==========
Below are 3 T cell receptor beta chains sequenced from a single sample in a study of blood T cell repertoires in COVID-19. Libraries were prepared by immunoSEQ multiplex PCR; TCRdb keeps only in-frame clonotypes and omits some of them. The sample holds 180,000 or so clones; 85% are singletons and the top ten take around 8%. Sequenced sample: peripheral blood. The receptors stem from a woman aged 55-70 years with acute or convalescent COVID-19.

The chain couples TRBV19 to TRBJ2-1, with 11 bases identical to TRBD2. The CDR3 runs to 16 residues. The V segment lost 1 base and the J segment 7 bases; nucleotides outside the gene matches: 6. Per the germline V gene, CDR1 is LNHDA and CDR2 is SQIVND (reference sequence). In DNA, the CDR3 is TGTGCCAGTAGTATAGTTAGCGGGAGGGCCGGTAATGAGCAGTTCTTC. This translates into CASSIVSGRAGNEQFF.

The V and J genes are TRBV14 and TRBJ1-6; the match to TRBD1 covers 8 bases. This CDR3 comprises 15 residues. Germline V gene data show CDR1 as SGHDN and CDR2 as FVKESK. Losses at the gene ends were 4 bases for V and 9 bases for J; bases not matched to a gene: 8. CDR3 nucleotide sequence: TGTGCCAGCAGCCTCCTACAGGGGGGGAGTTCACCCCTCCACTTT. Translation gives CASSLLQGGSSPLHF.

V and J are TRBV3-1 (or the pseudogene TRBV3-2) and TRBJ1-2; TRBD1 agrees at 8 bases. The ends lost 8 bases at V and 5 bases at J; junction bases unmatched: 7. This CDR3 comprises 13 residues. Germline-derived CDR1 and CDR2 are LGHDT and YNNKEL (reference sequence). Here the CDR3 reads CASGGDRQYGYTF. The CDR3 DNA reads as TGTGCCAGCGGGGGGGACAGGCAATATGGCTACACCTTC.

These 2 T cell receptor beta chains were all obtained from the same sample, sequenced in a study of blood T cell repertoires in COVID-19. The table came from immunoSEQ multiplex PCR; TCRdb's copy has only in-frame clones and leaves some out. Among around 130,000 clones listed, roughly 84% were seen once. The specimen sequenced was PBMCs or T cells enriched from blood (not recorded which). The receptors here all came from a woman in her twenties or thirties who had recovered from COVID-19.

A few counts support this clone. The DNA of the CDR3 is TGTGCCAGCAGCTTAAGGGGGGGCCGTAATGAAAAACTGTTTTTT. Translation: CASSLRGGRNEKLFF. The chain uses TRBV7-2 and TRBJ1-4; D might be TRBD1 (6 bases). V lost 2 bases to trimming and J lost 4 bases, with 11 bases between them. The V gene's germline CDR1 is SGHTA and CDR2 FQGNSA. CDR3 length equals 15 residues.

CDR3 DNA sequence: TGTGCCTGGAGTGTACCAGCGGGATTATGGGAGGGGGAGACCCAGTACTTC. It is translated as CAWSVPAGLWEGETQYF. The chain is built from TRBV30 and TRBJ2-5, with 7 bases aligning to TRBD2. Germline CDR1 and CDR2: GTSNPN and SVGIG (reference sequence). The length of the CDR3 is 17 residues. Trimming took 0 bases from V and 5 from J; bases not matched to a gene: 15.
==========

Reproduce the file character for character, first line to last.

Below are 3 T cell receptor beta chains sequenced from a single sample in a study of blood T cell repertoires in COVID-19. Libraries were prepared by immunoSEQ multiplex PCR; TCRdb keeps only in-frame clonotypes and omits some of them. The sample holds 180,000 or so clones; 85% are singletons and the top ten take around 8%. Sequenced sample: peripheral blood. The receptors stem from a woman aged 55-70 years with acute or convalescent COVID-19.

The chain couples TRBV19 to TRBJ2-1, with 11 bases identical to TRBD2. The CDR3 runs to 16 residues. The V segment lost 1 base and the J segment 7 bases; nucleotides outside the gene matches: 6. Per the germline V gene, CDR1 is LNHDA and CDR2 is SQIVND (reference sequence). In DNA, the CDR3 is TGTGCCAGTAGTATAGTTAGCGGGAGGGCCGGTAATGAGCAGTTCTTC. This translates into CASSIVSGRAGNEQFF.

The V and J genes are TRBV14 and TRBJ1-6; the match to TRBD1 covers 8 bases. This CDR3 comprises 15 residues. Germline V gene data show CDR1 as SGHDN and CDR2 as FVKESK. Losses at the gene ends were 4 bases for V and 9 bases for J; bases not matched to a gene: 8. CDR3 nucleotide sequence: TGTGCCAGCAGCCTCCTACAGGGGGGGAGTTCACCCCTCCACTTT. Translation gives CASSLLQGGSSPLHF.

V and J are TRBV3-1 (or the pseudogene TRBV3-2) and TRBJ1-2; TRBD1 agrees at 8 bases. The ends lost 8 bases at V and 5 bases at J; junction bases unmatched: 7. This CDR3 comprises 13 residues. Germline-derived CDR1 and CDR2 are LGHDT and YNNKEL (reference sequence). Here the CDR3 reads CASGGDRQYGYTF. The CDR3 DNA reads as TGTGCCAGCGGGGGGGACAGGCAATATGGCTACACCTTC.

These 2 T cell receptor beta chains were all obtained from the same sample, sequenced in a study of blood T cell repertoires in COVID-19. The table came from immunoSEQ multiplex PCR; TCRdb's copy has only in-frame clones and leaves some out. Among around 130,000 clones listed, roughly 84% were seen once. The specimen sequenced was PBMCs or T cells enriched from blood (not recorded which). The receptors here all came from a woman in her twenties or thirties who had recovered from COVID-19.

A few counts support this clone. The DNA of the CDR3 is TGTGCCAGCAGCTTAAGGGGGGGCCGTAATGAAAAACTGTTTTTT. Translation: CASSLRGGRNEKLFF. The chain uses TRBV7-2 and TRBJ1-4; D might be TRBD1 (6 bases). V lost 2 bases to trimming and J lost 4 bases, with 11 bases between them. The V gene's germline CDR1 is SGHTA and CDR2 FQGNSA. CDR3 length equals 15 residues.

CDR3 DNA sequence: TGTGCCTGGAGTGTACCAGCGGGATTATGGGAGGGGGAGACCCAGTACTTC. It is translated as CAWSVPAGLWEGETQYF. The chain is built from TRBV30 and TRBJ2-5, with 7 bases aligning to TRBD2. Germline CDR1 and CDR2: GTSNPN and SVGIG (reference sequence). The length of the CDR3 is 17 residues. Trimming took 0 bases from V and 5 from J; bases not matched to a gene: 15.